hicago, like many cities, is seeing a return to the city center from corporations and regular folks alike. But Chicagoland by definition encompasses 15 Illinois counties other than Cook County (21 if you count northwest Indiana and southeast Wisconsin). The city itself only accounts for 28 percent of the region’s population. And those counties each accounted for dozens of major corporate facility investments last year.
The reasons are numerous, from logistics connectivity in places such as Will County (83 projects in 2013, according to Site Selection’s New Plant Database) to high-tech connectivity and downtown-like amenities in places such as DuPage County (107 projects) and Lake County (58), an affluent area that has welcomed, among other recent headquarters projects, an expansion investment from none other than the Chicago Bears.
The city of Aurora straddles the counties of DuPage, Kane, Kendall and Will, and boasts such features as a 60-mile fiber-optic network. The city alone has welcomed 27 projects since Jan. 2012, including investments from Dyson, Grundfos, Kellogg, R.R. Donnelley, Magnetrol International and Toyota Motor Sales.
The tri-state MSA should compete as a regional entity, recommended a 2012 report from the Organization for Economic Cooperation and Development (OECD). In addition to boosting its R&D profile to a level befitting such stellar resources as University of Chicago, Argonne National Laboratory and Northwestern University, said the OECD, the tri-state region should cease and desist with petty battles.
“Several recent examples of inter-state squabbling over finite (and diminishing) public resources or over business decisions to locate in a particular part of the tri-state region point to the need to ‘take a step back’ to integrate the true functionality of the region into planning for workforce development and economic development more generally,” said the OECD report, noting the all too common presence of the “petty, predatory zero-sum intra-regional competitive approach to economic growth and job-creation.”
“The region should be competing with other regions of the world rather than fighting over the scraps,” agrees Tom Garritano, spokesperson for the Chicago Metropolitan Agency for Planning (CMAP), the region’s official comprehensive planning organization.
CMAP’s scope includes seven counties and 284 municipalities and a state mandate to execute transportation planning. In February, its GO TO 2040 comprehensive regional plan earned the 2013 National Award for Smart Growth Achievement from the U.S. EPA.
The agency last year published a report on tax-increment financing and other tax incentives that found that 202 of the 284 cities offered economic development incentives of one kind or another. Garritano says the jury is still out on their effectiveness.
“One example we cite is auto dealerships, a type of development a lot of municipalities will compete for because of the perceived sales tax benefits,” he says, noting the state rebates a percentage of sales taxes to the municipalities. But study shows there can be unanticipated and undesired outcomes, and the land sometimes could be used more efficiently.
“Office space brings a higher rate of economic return overall, beyond just sales taxes,” he says. “The municipalities are responding to the state framework, but it can create an incentive for types of development that are more expensive for the region overall.”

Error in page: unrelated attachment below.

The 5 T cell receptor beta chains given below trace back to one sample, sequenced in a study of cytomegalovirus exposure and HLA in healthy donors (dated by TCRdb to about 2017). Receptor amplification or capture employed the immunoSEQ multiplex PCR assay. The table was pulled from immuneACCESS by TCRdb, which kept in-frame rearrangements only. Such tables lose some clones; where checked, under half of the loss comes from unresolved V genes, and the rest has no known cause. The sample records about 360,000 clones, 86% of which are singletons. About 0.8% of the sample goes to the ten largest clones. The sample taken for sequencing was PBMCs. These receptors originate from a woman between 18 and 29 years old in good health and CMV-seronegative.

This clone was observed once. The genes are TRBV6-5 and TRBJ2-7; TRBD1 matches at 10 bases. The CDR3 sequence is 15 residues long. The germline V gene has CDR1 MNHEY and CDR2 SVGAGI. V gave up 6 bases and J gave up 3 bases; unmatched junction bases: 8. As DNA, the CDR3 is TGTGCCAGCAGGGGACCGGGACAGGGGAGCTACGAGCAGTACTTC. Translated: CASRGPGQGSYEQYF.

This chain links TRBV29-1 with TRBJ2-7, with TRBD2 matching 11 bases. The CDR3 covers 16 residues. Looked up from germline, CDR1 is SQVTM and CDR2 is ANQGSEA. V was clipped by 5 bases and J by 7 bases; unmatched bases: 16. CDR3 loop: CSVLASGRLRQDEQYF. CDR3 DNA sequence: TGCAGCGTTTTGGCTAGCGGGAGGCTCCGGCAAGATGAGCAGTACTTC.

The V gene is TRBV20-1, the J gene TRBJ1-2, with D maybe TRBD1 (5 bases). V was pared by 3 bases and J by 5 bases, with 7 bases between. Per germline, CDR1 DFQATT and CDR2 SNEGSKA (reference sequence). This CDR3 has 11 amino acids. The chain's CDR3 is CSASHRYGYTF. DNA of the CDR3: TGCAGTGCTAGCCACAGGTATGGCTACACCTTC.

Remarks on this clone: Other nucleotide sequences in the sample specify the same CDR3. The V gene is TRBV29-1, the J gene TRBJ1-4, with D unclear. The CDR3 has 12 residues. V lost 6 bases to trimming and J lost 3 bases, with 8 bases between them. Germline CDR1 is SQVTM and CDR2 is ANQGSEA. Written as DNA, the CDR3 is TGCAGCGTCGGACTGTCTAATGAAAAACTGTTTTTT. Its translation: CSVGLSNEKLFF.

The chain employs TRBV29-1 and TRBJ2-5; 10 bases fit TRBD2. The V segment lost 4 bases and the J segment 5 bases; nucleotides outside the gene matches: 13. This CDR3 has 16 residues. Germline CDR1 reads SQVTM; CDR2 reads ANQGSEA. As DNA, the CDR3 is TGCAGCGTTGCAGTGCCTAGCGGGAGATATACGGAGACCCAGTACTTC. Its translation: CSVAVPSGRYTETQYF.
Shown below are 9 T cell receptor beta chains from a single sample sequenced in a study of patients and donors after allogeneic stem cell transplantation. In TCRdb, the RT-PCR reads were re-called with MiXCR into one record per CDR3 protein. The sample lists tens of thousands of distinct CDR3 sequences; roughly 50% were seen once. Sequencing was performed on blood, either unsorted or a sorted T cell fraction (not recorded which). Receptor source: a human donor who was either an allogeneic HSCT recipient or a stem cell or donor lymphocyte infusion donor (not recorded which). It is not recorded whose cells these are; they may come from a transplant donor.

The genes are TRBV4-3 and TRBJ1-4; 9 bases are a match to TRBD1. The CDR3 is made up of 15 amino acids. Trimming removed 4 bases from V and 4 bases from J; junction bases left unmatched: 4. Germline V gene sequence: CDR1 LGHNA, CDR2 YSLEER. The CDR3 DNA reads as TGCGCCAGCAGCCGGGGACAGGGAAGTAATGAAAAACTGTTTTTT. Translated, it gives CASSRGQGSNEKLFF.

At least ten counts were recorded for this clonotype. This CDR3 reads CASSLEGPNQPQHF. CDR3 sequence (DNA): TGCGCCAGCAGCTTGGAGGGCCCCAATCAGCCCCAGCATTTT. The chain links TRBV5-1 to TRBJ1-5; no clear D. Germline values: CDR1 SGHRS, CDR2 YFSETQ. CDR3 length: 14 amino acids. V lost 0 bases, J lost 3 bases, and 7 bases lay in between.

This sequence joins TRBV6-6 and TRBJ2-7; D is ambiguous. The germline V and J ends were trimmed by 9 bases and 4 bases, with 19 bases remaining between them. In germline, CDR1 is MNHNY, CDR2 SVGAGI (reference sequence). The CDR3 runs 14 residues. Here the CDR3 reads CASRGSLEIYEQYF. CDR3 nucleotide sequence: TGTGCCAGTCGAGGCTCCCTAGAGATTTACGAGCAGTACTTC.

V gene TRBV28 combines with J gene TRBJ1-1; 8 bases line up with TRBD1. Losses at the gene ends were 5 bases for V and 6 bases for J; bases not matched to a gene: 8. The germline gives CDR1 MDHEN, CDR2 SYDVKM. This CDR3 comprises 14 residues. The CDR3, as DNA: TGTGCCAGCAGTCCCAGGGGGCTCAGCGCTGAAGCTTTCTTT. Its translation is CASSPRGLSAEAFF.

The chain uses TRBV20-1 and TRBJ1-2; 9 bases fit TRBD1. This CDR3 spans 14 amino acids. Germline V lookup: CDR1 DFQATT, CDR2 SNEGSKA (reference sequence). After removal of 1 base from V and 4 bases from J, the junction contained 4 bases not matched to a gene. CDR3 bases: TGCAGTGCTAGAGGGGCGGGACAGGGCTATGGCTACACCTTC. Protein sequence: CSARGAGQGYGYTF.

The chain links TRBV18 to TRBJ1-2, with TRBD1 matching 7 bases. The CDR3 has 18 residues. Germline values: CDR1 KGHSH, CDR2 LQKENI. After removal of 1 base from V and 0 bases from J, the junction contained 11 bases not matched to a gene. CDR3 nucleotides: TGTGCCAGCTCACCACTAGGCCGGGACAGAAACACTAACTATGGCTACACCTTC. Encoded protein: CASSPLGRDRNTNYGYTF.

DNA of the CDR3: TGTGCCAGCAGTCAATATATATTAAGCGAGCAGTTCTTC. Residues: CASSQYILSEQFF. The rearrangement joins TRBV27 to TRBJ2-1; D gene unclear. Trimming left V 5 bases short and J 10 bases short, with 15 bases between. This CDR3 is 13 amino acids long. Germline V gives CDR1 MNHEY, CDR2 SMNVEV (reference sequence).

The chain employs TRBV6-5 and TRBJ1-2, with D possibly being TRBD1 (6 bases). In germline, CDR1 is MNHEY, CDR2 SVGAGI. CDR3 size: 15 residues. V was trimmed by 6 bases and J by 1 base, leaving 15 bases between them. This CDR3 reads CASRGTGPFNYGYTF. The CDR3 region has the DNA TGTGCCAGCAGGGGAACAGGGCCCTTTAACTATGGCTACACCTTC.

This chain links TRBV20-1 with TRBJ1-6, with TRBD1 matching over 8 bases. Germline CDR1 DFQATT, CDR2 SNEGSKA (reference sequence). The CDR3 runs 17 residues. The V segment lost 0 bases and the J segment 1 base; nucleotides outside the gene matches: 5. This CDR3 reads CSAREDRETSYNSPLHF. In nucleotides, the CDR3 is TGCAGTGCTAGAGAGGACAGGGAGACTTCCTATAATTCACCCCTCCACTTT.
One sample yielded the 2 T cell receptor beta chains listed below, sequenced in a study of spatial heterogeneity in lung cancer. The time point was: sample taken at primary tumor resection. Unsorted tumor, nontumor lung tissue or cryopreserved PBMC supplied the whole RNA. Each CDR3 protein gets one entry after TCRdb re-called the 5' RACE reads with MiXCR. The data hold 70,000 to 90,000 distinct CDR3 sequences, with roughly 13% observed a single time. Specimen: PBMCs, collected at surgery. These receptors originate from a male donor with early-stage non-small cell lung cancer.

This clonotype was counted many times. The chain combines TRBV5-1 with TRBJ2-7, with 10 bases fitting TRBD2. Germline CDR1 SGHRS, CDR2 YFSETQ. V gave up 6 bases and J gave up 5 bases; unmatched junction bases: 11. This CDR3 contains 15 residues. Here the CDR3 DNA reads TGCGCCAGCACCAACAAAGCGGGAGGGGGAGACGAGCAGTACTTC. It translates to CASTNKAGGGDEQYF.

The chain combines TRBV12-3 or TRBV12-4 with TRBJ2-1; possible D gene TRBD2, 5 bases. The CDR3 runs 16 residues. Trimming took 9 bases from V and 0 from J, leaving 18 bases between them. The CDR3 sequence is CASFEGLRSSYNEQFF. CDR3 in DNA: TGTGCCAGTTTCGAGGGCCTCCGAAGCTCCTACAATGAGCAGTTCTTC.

Illinois business leaders are used to seeing the words “expensive” and “tax” in the same sentence, and have complained for years about the state’s overall tax burden, especially since the recent income tax hike. But a May 2013 study from Anderson Economic Group, defining tax burden as the share of pre-tax operating margin a firm has to pay out in combined state and local taxes, finds that Illinois ranks a respectable 20th-lowest in the nation, up from 38th six years ago. Moreover, its business tax burden of 9.6 percent, using that measure, puts it ahead of the national average of 10.2 percent, and also ahead of neighbors Indiana (10.6 percent) and Wisconsin (11.3 percent).
Chicagoland is not alone in applying regional concepts to economic development and planning strategy. The Rockford Area Economic Development Council, for one, in January touted its top-five finish in Boeing’s recent site search for its 777X aircraft plant as proof that its regional aerospace and aviation cluster is gaining traction.
Not far away, highway and rail infrastructure just outside the congested Chicago hub is helping bring logistics and other projects to Ogle and Grundy counties, and cities such as Rochelle and Minooka.
Five counties in northwest Illinois — Carroll, Lee, Ogle, Stephenson, and Whiteside — engaged the Center for Governmental Studies (CGS) at Northern Illinois University (NIU) to explore how local economic, community, and business leaders can better promote business starts as well as expansion, attraction, and retention in the five-county region.
This coming May, the 10th Tri-State Development Summit will take place in Hannibal, Mo., bringing together leaders from 35 counties in Southeast Iowa, Northeast Missouri and Western Illinois. According to the group, validation for the event’s regional approach came in November 2013 when the Summit and its 35 counties were designated as a “Great Region” by the USDA. Great Regions is a priority of US Agriculture Secretary Tom Vilsack, who has stressed the importance of a regional approach to creating economic opportunity and job creation in rural communities.